New Zealand Labour Party

National’s privatisation Trojan horse

 The National government is using the need to modernise the school system as a Trojan horse for privatisation and an end to free public education as we know it, Labour’s Education spokesperson Chris Hipkins says. 

“There is no doubt that technology provides a huge range of opportunities to better connect students with teaching and learning, but as always, the devil is in the detail.

“We need to proceed with caution, drawing on robust evidence, and taking care to ensure that equity and quality are preserved. National’s plans do none of those things. 

“National’s latest plan could see students sitting at home in their bedrooms with a laptop receiving their tuition from a foreign corporation. That’s what this law change allows. 

"They fail to see that there is a lot that kids learn at school outside of just the purely academic. They learn how to get on with other people, they learn their social skills and all those sorts of things at school as well and kids sitting at home in front of a computer aren't necessarily going to be learning those things. 

“How long will it be before Hekia Parata starts using the availability of online learning alternatives as an excuse to close down small schools?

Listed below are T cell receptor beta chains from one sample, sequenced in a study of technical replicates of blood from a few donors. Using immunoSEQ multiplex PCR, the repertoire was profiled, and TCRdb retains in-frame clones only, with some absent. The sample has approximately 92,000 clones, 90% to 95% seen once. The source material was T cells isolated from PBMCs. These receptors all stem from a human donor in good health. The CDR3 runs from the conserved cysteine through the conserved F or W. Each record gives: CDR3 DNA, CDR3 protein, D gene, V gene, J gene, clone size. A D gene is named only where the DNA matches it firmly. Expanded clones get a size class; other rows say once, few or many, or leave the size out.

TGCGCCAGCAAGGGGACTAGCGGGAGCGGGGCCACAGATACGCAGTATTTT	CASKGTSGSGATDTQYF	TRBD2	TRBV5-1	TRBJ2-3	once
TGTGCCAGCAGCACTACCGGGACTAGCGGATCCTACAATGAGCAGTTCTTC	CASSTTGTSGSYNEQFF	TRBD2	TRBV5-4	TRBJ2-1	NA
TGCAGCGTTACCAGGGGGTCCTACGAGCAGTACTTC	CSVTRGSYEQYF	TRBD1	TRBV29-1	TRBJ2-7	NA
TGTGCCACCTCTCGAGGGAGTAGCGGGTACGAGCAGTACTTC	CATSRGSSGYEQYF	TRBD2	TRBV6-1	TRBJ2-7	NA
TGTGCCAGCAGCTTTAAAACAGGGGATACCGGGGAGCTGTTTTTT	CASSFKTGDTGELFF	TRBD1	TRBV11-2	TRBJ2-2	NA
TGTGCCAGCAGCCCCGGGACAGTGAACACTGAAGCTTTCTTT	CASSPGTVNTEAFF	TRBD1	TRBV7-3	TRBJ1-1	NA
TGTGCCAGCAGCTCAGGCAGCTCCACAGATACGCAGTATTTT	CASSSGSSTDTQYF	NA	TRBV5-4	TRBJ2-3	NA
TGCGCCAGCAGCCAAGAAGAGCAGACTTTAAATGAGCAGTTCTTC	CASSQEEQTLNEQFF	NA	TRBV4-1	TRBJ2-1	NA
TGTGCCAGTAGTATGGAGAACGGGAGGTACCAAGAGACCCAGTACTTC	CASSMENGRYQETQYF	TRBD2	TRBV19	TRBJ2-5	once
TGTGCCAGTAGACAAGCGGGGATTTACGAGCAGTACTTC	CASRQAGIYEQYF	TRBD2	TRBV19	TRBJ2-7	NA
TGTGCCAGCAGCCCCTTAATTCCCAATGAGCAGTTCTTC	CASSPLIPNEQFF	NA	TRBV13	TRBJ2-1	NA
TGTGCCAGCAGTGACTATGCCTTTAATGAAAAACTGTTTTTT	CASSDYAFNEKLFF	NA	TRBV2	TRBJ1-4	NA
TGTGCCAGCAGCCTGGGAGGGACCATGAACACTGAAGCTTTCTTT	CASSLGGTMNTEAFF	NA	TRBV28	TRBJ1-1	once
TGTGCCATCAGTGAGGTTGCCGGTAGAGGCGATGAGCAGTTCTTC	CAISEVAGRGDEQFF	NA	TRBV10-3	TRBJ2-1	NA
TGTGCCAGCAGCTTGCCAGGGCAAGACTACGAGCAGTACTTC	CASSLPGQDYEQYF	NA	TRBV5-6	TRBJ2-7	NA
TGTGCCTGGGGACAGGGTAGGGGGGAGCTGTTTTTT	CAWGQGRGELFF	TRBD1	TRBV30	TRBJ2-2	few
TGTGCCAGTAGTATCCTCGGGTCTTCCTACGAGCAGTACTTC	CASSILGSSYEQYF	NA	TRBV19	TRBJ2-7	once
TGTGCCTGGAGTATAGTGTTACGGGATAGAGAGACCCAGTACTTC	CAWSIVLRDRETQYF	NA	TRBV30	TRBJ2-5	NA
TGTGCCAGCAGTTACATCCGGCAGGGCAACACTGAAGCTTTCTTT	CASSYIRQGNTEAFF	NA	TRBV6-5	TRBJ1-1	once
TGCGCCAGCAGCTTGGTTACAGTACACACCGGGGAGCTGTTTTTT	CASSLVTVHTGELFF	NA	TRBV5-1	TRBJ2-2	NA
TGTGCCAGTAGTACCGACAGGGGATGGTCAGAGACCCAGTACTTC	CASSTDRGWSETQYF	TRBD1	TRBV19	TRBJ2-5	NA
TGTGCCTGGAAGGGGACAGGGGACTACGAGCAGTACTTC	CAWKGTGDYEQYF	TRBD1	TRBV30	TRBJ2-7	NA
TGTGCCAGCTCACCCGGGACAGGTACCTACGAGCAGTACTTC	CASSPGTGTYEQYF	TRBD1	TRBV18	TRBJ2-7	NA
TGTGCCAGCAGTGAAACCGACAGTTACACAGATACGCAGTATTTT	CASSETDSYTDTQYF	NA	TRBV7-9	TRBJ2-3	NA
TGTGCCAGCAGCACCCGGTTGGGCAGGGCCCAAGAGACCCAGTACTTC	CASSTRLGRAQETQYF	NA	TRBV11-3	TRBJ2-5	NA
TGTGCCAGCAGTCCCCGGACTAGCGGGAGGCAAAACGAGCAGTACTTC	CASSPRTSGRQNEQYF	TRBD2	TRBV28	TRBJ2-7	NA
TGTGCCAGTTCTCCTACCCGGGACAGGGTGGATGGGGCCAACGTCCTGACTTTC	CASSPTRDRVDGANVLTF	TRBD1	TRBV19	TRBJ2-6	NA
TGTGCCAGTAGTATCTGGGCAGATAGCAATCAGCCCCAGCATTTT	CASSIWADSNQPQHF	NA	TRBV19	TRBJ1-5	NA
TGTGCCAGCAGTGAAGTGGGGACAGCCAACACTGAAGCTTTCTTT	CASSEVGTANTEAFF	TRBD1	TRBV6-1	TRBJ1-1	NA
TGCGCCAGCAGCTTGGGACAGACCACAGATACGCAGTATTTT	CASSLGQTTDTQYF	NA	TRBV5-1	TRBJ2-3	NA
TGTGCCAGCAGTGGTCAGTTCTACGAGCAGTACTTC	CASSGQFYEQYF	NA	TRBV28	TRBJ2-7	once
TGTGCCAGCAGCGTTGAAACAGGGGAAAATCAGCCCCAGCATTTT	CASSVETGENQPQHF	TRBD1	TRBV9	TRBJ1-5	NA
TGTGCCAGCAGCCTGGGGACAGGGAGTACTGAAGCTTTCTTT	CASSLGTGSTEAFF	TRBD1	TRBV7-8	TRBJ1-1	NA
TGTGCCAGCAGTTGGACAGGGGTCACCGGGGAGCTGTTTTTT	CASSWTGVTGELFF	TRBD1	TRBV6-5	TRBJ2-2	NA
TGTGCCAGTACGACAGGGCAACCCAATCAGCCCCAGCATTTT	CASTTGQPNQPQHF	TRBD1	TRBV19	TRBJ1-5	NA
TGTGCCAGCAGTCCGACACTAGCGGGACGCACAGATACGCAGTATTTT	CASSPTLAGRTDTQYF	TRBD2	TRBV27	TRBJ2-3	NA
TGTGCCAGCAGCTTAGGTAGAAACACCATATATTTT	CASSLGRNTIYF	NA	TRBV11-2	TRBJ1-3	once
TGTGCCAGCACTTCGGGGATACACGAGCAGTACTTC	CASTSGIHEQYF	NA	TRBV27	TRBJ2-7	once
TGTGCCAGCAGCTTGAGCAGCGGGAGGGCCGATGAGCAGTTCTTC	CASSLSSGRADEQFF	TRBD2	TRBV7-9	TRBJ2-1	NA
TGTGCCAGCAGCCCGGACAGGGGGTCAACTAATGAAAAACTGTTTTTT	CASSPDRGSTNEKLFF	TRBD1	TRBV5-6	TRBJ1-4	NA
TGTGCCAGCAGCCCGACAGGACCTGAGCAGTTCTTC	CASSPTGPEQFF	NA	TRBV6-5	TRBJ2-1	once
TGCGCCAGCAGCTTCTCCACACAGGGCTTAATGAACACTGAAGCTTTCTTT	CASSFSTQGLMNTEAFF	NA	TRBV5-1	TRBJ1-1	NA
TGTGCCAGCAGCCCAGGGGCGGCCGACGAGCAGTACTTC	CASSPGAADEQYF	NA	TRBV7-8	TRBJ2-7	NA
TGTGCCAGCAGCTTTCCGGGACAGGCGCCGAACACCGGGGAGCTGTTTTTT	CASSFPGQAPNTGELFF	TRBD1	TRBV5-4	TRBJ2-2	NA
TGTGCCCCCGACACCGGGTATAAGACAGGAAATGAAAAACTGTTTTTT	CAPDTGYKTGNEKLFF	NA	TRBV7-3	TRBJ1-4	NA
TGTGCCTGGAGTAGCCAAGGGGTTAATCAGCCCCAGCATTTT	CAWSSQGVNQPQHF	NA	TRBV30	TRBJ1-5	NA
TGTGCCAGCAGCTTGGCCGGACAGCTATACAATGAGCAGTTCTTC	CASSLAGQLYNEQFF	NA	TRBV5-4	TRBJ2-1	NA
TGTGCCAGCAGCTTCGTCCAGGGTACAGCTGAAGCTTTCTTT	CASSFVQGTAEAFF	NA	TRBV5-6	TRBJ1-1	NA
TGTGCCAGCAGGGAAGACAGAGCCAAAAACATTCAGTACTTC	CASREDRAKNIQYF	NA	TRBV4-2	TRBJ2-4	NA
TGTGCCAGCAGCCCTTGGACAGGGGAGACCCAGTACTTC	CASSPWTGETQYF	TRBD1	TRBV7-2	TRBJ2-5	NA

“It’s also telling that the Bill before the House relaxes the restrictions around correspondence/online providers charging fees to students. It’s the beginning of the end for free public education as we know it. 

“The irony is that in the same Bill that opens the door to much greater private sector involvement in the provision of schooling, National is massively reducing the flexibility and autonomy offered to existing public schools and subjecting them to even more compliance and red-tape. 

“If the proposed changes were genuinely about improving educational outcomes, the National Party would’ve consulted the experts about their plans before charging ahead. 

“National’s agenda is being driven by a desire to cut costs and privatise. It’s certainly not being driven by education and research,” Chris Hipkins says.